It’s really important to funnel money into the economy of a community, not just feed big box businesses.
Another way to go about this is by leaving the confines of your hotel to patronize local watering holes, restaurants and other businesses. “Especially if you travel to a small town, visit the shops, eat in the restaurants—they’re usually independently owned,” says Layne. “Help keep the industry alive. It’s really important to funnel money into the economy of a community, not just feed big box businesses.”
Doing so, according to Marchant, “expands your ability to support a wider array of people. And shop local—consider some really special talismans from your honeymoon that you can look back on fondly for years to come.” He also advises working local experts into your itinerary, whether it’s fly-fishing instructors in Gatlinburg, Tennessee, or professional hiking guides on the Appalachian Trail. “For more bespoke offerings, work with a travel company that will connect you with local interior design guides to tour historic Newport mansions or even an antiques dealer who can take you to all the best haunts.”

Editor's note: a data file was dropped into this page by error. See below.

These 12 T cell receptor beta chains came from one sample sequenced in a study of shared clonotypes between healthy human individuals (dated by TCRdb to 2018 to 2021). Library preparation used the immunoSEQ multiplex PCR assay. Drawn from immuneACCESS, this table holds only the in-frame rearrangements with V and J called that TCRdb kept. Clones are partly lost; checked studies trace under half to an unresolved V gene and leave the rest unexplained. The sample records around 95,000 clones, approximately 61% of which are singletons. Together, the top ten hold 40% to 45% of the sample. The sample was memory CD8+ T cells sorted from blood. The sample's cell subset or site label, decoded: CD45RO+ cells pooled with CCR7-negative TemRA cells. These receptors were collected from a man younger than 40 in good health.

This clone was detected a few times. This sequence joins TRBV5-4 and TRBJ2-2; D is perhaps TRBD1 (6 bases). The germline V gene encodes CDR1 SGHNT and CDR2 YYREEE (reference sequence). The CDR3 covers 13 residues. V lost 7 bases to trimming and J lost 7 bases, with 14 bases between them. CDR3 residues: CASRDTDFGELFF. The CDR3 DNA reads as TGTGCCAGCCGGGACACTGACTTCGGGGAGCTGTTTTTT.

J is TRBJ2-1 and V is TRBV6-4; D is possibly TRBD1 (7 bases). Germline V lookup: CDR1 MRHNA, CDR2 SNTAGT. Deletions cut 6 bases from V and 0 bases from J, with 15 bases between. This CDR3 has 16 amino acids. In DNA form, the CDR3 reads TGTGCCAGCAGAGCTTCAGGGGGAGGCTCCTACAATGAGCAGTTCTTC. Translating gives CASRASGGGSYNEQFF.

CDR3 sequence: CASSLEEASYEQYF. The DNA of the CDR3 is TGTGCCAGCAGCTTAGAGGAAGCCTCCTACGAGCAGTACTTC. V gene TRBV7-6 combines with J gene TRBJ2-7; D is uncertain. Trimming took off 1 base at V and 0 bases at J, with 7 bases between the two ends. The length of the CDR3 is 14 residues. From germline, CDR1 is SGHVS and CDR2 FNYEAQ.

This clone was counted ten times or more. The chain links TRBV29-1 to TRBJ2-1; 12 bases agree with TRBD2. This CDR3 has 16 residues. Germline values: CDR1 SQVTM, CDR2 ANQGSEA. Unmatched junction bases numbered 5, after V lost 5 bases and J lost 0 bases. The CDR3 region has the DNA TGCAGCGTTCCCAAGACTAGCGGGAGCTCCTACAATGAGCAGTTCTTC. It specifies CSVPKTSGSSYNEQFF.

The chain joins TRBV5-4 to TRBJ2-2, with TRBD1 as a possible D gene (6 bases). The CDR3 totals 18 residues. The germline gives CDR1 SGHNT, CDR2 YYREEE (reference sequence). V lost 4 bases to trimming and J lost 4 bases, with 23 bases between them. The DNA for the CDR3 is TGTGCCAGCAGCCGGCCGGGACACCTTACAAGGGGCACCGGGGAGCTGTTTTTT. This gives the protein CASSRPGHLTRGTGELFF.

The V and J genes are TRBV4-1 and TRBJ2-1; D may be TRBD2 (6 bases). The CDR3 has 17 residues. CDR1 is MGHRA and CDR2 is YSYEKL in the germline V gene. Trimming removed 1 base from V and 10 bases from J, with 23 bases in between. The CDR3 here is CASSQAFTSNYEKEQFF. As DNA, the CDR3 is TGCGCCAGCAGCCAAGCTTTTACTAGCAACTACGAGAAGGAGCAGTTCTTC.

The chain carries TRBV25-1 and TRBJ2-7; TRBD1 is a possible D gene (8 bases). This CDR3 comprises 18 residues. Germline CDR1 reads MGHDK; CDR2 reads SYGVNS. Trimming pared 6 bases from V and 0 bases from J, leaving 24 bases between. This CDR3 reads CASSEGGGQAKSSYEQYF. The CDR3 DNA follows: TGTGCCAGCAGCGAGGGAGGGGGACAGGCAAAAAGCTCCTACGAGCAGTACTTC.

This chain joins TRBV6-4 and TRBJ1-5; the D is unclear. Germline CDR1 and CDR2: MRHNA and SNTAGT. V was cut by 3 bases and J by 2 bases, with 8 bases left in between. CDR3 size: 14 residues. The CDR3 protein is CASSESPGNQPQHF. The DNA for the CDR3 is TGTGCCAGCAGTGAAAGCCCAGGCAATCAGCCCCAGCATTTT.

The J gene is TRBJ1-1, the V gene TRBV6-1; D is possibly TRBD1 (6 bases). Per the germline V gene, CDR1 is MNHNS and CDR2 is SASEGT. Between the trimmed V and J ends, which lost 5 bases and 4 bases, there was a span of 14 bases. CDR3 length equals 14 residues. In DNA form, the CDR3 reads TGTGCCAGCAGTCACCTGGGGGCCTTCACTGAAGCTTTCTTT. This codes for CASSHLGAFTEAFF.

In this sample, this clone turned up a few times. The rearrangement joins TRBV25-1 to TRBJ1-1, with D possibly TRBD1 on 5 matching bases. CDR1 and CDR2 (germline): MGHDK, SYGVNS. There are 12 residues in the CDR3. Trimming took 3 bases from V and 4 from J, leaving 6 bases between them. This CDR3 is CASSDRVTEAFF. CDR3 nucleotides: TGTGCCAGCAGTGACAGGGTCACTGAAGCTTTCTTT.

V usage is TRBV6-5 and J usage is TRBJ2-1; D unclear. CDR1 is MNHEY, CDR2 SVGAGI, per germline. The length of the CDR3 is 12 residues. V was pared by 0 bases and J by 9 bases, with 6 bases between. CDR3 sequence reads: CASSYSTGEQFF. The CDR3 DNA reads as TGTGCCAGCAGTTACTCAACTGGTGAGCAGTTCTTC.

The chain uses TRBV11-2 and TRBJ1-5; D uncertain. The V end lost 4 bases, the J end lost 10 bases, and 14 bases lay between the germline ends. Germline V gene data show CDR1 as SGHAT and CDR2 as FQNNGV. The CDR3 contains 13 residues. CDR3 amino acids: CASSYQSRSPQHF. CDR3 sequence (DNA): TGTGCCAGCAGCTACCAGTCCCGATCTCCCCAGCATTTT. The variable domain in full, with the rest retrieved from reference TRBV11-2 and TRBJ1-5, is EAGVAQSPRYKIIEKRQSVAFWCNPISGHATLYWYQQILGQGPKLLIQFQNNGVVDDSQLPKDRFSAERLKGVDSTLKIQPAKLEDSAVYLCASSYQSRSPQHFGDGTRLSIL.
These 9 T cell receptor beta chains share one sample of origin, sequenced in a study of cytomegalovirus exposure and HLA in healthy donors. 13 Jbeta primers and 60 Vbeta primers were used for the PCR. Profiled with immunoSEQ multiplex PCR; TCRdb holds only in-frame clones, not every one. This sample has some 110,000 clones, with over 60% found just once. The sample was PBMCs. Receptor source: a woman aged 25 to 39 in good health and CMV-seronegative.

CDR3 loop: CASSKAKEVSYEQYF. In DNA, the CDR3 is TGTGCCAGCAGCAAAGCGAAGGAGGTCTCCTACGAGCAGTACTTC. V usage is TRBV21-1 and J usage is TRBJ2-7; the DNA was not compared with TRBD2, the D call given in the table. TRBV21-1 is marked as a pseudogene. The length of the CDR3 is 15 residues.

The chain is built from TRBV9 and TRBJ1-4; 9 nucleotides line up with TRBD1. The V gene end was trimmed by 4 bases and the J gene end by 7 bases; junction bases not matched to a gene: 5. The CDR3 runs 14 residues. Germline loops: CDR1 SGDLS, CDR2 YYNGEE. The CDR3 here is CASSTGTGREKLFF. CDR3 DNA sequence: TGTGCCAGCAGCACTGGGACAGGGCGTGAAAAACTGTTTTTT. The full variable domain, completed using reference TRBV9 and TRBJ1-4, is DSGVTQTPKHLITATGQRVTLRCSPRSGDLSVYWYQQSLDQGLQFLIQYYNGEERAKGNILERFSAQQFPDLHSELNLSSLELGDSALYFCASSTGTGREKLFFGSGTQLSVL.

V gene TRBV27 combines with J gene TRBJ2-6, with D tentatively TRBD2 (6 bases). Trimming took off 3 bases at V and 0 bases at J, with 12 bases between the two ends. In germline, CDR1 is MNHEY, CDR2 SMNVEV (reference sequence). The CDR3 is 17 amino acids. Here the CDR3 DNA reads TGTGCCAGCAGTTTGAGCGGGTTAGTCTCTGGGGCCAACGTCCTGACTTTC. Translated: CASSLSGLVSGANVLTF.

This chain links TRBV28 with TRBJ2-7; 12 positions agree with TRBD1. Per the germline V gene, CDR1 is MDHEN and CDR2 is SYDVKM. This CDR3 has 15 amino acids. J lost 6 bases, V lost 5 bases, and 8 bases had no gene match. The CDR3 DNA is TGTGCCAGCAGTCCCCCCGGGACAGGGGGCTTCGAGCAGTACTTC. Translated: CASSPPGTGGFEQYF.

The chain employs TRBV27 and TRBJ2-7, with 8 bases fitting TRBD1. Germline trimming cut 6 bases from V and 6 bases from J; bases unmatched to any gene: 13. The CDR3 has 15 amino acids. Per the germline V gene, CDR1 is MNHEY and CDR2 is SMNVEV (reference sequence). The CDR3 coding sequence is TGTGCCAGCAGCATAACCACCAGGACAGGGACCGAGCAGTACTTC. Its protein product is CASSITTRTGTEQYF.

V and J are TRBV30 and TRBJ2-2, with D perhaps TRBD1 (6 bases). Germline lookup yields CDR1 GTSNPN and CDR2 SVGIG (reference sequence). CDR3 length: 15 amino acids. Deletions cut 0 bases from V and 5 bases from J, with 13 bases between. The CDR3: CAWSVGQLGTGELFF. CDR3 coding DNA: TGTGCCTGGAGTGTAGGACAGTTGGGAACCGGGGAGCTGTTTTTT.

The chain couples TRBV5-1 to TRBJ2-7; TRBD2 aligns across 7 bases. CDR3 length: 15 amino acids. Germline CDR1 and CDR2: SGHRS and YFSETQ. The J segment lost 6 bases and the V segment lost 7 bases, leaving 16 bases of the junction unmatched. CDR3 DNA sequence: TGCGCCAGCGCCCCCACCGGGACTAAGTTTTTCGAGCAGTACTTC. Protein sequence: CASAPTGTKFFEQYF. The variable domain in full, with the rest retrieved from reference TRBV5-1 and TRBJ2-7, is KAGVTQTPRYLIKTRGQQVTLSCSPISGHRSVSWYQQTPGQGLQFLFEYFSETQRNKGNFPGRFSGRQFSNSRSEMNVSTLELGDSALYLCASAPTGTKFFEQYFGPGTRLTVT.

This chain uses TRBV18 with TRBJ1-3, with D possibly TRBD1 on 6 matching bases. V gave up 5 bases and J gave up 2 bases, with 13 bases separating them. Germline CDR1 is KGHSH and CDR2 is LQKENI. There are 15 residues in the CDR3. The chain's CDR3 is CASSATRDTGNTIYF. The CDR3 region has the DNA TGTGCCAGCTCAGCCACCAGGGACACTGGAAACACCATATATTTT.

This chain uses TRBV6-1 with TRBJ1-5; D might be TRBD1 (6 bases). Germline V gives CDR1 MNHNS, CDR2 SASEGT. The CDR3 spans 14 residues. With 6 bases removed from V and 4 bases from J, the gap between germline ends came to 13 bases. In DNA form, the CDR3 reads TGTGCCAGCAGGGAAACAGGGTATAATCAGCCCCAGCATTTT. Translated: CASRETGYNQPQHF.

Consider These Other Details
“Now more than ever, take a proper amount of time off for your honeymoon,” says Marchant. "Your honeymoon should be special but, most importantly, be an antidote to the burnout and fatigue so many of us are feeling, [especially] with a completely dissolved barrier between work and home life.” He adds a warning: truly shut off the outside world, and don’t answer work emails.
Welcome the return of the two-week vacation. “I would encourage honeymooners to embrace a slow travel pace—take fewer internal flights and become more ‘grounded’ by, literally, ‘low’ travel, by car, train, foot or bicycle,” suggests Marchant. This allows couples to “dwell in the landscape and soak up the atmosphere more intentionally.”
Ultimately, says Walton, since many honeymooners have also felt disappointment over wedding plan changes or cancelations, “it might be better to plan for what you know you can do and will love than be disappointed that the trip doesn’t happen at all.” And just think, what better way to celebrate your first—or even fifth!—anniversary than a long flight to a fabulous, faraway place. In the meantime, enjoy the silver lining of staying local: zero jet lag.